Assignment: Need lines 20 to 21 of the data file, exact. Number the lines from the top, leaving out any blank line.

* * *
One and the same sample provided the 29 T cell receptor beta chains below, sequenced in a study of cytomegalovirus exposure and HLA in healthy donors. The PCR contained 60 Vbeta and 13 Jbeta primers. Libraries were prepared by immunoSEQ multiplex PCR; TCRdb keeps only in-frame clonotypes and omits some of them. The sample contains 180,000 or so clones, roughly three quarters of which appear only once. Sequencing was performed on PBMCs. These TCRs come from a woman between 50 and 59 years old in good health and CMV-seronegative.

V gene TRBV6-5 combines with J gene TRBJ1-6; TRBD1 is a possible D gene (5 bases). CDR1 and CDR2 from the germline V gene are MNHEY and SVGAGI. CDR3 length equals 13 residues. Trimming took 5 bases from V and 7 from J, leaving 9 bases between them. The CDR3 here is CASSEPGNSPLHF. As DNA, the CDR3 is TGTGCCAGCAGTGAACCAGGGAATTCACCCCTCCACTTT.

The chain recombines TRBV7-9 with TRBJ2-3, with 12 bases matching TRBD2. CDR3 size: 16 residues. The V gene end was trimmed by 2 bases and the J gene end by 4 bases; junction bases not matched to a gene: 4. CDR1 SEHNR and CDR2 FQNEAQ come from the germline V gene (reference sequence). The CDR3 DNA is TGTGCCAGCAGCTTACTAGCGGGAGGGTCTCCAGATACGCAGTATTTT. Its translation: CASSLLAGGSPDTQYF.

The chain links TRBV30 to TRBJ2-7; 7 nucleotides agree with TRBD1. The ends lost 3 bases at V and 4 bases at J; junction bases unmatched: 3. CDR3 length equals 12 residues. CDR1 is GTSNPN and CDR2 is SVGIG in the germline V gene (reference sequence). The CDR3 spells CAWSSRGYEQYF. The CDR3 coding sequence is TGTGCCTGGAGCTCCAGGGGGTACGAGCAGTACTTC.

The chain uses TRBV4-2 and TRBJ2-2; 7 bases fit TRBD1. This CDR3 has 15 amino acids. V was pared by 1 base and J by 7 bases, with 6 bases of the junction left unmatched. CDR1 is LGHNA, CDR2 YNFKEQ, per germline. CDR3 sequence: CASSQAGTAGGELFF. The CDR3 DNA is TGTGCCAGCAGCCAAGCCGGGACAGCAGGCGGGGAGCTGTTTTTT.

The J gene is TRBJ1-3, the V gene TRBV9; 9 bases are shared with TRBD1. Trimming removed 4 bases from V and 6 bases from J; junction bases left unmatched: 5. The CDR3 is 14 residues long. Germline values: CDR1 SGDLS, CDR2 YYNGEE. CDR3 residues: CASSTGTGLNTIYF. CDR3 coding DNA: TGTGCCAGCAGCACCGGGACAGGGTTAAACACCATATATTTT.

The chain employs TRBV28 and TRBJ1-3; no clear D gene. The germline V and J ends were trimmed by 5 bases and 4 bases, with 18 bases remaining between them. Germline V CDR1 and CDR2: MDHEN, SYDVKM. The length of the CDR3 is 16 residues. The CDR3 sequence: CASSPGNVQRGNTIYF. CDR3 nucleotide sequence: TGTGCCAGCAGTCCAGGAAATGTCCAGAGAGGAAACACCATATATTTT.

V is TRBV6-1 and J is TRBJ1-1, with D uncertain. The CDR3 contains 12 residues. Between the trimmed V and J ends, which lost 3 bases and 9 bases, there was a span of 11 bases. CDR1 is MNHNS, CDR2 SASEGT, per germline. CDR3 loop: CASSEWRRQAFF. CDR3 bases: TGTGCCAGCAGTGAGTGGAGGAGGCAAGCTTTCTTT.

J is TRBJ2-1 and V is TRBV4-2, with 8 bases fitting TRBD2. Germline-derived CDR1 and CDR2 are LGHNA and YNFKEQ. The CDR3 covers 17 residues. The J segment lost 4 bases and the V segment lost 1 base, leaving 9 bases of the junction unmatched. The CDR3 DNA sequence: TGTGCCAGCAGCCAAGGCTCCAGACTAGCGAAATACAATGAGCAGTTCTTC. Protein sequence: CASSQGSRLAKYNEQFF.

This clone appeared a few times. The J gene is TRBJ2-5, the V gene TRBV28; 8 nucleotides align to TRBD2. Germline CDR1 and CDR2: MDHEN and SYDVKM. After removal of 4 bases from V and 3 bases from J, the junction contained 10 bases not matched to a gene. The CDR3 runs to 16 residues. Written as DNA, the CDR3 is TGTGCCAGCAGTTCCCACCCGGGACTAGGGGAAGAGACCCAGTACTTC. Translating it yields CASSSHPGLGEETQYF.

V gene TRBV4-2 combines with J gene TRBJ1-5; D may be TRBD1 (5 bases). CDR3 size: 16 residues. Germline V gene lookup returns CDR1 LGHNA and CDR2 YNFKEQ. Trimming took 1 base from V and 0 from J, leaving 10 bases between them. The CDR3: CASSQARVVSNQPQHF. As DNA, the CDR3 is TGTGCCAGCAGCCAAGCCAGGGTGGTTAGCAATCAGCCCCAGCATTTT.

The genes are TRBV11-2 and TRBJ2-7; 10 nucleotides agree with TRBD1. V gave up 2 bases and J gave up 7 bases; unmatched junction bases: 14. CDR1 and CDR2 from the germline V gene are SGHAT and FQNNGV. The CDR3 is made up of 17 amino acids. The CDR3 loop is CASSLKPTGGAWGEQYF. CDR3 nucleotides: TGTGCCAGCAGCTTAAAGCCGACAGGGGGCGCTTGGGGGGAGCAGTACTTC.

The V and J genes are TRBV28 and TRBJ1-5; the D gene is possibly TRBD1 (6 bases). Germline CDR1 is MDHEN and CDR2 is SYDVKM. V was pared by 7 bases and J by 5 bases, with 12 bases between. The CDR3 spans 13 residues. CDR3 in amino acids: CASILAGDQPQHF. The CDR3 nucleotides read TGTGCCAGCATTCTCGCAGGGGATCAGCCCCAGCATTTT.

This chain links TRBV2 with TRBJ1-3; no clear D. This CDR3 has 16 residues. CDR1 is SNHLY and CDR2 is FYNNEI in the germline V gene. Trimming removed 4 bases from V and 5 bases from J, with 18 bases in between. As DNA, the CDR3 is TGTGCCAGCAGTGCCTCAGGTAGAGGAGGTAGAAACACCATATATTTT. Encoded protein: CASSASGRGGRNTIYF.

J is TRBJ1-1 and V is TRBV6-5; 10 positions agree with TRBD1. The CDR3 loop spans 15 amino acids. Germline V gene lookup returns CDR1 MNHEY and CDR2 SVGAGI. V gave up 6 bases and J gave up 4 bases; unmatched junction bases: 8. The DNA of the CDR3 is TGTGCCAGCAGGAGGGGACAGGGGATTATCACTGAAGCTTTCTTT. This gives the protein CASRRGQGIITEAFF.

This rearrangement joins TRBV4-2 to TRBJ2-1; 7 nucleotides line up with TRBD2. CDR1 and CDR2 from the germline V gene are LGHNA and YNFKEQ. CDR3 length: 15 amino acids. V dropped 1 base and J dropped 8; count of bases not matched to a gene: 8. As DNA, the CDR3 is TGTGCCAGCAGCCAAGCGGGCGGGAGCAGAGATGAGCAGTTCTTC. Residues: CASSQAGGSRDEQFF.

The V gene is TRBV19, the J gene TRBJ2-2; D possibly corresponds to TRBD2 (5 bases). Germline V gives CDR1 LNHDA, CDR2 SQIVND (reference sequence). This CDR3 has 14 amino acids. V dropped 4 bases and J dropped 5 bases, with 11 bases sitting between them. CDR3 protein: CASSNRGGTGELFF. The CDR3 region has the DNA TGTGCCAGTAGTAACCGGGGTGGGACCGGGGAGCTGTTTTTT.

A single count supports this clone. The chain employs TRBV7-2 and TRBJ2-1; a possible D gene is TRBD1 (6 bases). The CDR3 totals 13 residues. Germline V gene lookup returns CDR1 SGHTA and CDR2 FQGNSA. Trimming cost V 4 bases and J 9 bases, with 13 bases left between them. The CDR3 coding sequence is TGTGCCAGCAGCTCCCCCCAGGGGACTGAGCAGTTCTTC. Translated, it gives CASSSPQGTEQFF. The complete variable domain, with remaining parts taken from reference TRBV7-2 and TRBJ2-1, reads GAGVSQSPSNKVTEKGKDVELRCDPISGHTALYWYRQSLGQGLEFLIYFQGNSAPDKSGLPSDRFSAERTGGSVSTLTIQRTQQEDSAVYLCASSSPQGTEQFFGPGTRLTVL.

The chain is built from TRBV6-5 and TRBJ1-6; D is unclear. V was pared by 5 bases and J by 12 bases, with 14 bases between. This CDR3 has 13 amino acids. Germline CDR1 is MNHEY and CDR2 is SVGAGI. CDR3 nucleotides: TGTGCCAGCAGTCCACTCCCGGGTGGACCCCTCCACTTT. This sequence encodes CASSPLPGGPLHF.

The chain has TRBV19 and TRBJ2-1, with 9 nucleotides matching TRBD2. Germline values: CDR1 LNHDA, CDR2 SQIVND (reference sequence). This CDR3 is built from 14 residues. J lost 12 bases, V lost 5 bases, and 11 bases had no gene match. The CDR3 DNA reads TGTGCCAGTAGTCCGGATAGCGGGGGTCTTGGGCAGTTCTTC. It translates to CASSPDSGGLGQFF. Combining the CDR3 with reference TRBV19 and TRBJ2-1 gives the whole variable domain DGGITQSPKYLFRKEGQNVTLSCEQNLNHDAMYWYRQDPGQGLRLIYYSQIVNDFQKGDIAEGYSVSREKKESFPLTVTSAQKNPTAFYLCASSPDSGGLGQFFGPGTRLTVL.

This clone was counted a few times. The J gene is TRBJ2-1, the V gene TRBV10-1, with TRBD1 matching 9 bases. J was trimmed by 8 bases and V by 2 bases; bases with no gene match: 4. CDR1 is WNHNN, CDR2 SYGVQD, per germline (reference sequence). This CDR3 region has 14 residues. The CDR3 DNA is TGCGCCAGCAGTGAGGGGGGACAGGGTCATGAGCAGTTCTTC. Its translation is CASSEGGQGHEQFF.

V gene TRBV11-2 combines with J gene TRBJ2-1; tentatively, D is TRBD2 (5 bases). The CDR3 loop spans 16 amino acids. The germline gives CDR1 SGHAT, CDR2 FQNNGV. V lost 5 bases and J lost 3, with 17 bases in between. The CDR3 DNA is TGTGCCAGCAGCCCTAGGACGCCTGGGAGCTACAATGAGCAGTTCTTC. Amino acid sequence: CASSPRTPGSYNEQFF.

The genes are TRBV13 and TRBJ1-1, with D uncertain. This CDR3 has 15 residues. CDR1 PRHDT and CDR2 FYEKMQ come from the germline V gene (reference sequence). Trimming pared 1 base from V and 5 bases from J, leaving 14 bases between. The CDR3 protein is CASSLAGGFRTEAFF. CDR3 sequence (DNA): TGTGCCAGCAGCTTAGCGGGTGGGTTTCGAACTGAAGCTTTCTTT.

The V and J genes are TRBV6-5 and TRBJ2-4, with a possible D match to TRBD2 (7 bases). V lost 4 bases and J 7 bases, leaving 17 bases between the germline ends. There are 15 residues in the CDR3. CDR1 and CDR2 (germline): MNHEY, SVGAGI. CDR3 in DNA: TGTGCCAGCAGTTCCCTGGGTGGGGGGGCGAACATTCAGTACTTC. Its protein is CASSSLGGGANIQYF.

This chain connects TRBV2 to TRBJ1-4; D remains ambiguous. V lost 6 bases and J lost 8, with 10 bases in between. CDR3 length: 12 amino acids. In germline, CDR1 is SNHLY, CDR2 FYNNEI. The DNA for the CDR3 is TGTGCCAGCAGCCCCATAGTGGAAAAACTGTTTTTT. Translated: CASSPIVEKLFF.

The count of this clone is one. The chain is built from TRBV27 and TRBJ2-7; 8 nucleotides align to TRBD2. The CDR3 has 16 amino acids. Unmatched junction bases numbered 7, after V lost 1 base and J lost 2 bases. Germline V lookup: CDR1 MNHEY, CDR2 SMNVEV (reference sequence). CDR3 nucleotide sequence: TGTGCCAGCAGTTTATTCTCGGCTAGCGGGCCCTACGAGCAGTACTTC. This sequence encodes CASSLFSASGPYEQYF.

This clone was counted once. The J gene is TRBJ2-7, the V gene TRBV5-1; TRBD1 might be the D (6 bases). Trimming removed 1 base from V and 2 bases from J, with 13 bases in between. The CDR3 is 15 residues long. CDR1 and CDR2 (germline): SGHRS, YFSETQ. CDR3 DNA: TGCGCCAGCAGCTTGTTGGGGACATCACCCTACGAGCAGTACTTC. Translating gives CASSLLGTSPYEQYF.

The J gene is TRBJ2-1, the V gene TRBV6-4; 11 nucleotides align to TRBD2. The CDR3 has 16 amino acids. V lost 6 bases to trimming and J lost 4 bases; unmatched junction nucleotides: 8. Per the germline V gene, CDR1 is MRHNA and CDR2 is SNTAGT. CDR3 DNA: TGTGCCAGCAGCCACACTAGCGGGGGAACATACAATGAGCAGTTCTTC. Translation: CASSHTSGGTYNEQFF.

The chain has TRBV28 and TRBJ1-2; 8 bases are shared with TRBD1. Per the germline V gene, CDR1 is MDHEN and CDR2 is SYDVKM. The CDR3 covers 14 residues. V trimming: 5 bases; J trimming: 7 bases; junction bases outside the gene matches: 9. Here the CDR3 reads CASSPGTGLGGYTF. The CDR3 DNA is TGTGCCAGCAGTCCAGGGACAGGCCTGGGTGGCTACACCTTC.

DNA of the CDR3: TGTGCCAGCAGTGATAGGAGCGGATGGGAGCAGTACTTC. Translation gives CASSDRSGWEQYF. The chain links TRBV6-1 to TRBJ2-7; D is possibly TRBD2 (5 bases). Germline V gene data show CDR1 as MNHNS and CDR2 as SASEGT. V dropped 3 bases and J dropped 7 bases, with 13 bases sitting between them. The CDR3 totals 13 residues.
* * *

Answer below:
The chain has TRBV19 and TRBJ2-1, with 9 nucleotides matching TRBD2. Germline values: CDR1 LNHDA, CDR2 SQIVND (reference sequence). This CDR3 is built from 14 residues. J lost 12 bases, V lost 5 bases, and 11 bases had no gene match. The CDR3 DNA reads TGTGCCAGTAGTCCGGATAGCGGGGGTCTTGGGCAGTTCTTC. It translates to CASSPDSGGLGQFF. Combining the CDR3 with reference TRBV19 and TRBJ2-1 gives the whole variable domain DGGITQSPKYLFRKEGQNVTLSCEQNLNHDAMYWYRQDPGQGLRLIYYSQIVNDFQKGDIAEGYSVSREKKESFPLTVTSAQKNPTAFYLCASSPDSGGLGQFFGPGTRLTVL.

This clone was counted a few times. The J gene is TRBJ2-1, the V gene TRBV10-1, with TRBD1 matching 9 bases. J was trimmed by 8 bases and V by 2 bases; bases with no gene match: 4. CDR1 is WNHNN, CDR2 SYGVQD, per germline (reference sequence). This CDR3 region has 14 residues. The CDR3 DNA is TGCGCCAGCAGTGAGGGGGGACAGGGTCATGAGCAGTTCTTC. Its translation is CASSEGGQGHEQFF.